Elections, Coups and Constitutions: Thailand's Reckoning in Regional Perspective
Harvard Kennedy School
Location: S010, Tsai Auditorium, CGIS South, 1730 Cambridge St., Cambridge, MA
Sponsor: Thai Studies Program at the Harvard University Asia Center
Inaugural Surin Pitsuwan Lecture in Thai Politics and Society
This is the first Surin Pitsuwan Lecture in Thai Politics and Society as part of the Thai Studies Program at the Harvard University Center. It was named in honor of the late Surin Pitsuwan, the former Secretary General of ASEAN, former Foreign Minister of Thailand, and longtime friend of Harvard, the Asia Center, and Thai Studies.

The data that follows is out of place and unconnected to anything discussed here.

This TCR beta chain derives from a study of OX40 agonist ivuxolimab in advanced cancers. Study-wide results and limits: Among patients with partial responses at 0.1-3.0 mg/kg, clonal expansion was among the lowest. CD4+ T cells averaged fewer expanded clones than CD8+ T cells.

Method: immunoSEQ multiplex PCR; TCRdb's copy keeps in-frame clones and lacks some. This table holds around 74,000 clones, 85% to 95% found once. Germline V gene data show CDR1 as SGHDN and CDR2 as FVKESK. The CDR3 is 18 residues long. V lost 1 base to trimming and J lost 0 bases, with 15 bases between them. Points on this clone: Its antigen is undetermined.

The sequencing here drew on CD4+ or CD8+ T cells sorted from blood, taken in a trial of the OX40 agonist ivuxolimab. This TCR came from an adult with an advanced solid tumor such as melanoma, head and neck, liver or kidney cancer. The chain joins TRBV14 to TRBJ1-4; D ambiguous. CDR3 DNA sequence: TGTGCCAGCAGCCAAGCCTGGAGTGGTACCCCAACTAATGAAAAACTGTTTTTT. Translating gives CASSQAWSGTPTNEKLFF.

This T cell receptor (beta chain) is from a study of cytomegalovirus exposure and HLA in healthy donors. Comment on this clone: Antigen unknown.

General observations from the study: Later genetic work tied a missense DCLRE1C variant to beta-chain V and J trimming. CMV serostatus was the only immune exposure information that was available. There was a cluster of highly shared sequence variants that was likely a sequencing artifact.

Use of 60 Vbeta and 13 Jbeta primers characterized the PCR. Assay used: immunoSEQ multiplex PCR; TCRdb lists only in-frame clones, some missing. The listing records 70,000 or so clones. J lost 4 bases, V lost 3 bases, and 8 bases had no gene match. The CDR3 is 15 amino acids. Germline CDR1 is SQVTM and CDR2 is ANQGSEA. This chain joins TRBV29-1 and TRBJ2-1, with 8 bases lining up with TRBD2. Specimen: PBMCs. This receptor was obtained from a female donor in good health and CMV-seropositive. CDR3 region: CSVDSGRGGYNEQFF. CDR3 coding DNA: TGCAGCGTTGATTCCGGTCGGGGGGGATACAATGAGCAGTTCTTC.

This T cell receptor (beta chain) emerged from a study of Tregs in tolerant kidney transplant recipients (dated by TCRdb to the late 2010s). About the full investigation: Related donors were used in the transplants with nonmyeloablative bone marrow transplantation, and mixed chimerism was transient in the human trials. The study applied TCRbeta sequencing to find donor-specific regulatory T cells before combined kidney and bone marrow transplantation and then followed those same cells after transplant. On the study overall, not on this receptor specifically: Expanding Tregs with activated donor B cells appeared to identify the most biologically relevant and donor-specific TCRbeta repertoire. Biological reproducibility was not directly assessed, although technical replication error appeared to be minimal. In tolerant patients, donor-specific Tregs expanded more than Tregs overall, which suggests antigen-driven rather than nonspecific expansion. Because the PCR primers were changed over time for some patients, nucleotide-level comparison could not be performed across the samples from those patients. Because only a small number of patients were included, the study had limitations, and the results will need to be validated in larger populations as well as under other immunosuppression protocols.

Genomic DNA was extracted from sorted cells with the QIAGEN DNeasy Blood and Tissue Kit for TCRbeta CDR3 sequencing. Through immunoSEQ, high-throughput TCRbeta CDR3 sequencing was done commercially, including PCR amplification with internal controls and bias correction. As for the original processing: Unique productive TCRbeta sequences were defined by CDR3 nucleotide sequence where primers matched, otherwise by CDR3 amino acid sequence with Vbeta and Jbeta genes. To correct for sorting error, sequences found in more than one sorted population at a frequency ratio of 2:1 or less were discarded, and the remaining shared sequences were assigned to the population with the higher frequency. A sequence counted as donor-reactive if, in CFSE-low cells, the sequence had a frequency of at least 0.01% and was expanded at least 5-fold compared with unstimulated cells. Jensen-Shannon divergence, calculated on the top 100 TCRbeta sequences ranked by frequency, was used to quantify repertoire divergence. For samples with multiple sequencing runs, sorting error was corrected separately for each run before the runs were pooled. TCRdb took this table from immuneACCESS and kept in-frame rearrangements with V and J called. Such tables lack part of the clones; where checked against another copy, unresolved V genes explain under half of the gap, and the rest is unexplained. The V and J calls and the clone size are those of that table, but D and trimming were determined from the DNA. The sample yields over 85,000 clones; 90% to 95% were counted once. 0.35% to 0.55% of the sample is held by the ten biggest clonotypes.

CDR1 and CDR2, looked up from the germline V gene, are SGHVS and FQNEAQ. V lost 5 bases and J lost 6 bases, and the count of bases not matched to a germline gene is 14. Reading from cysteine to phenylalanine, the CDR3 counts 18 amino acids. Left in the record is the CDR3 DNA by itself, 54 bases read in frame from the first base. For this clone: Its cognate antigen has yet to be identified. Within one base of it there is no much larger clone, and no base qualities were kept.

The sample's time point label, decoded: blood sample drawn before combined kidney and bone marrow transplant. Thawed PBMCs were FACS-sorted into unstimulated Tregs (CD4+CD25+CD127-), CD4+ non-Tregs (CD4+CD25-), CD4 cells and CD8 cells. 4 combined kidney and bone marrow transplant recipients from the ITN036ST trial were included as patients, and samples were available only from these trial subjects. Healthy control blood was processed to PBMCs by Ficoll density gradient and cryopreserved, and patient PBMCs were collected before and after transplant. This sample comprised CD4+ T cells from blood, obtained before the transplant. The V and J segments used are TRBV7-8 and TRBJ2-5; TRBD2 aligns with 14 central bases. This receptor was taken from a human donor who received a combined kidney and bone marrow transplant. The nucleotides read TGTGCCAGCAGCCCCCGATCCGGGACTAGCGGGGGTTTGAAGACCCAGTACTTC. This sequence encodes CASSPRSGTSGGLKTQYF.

Abstract: Thailand’s murky election on March 24 serves as a prelude to a broader power struggle among competing players and institutions that now must operate under a new monarch. Old rules and patterns under King Bhumibol’s 70-year reign that ended in 2016 may no longer hold. A profound reckoning so far in the 21st century between Thailand’s monarchy-centered hierarchy and a democratic order based on popular rule will require compromise and mutual accommodation among competing interests to remain peaceful and enable the country to move forward. Thailand’s democratic transition and its prospects, in turn, bear lessons for other political regimes in its neighborhood.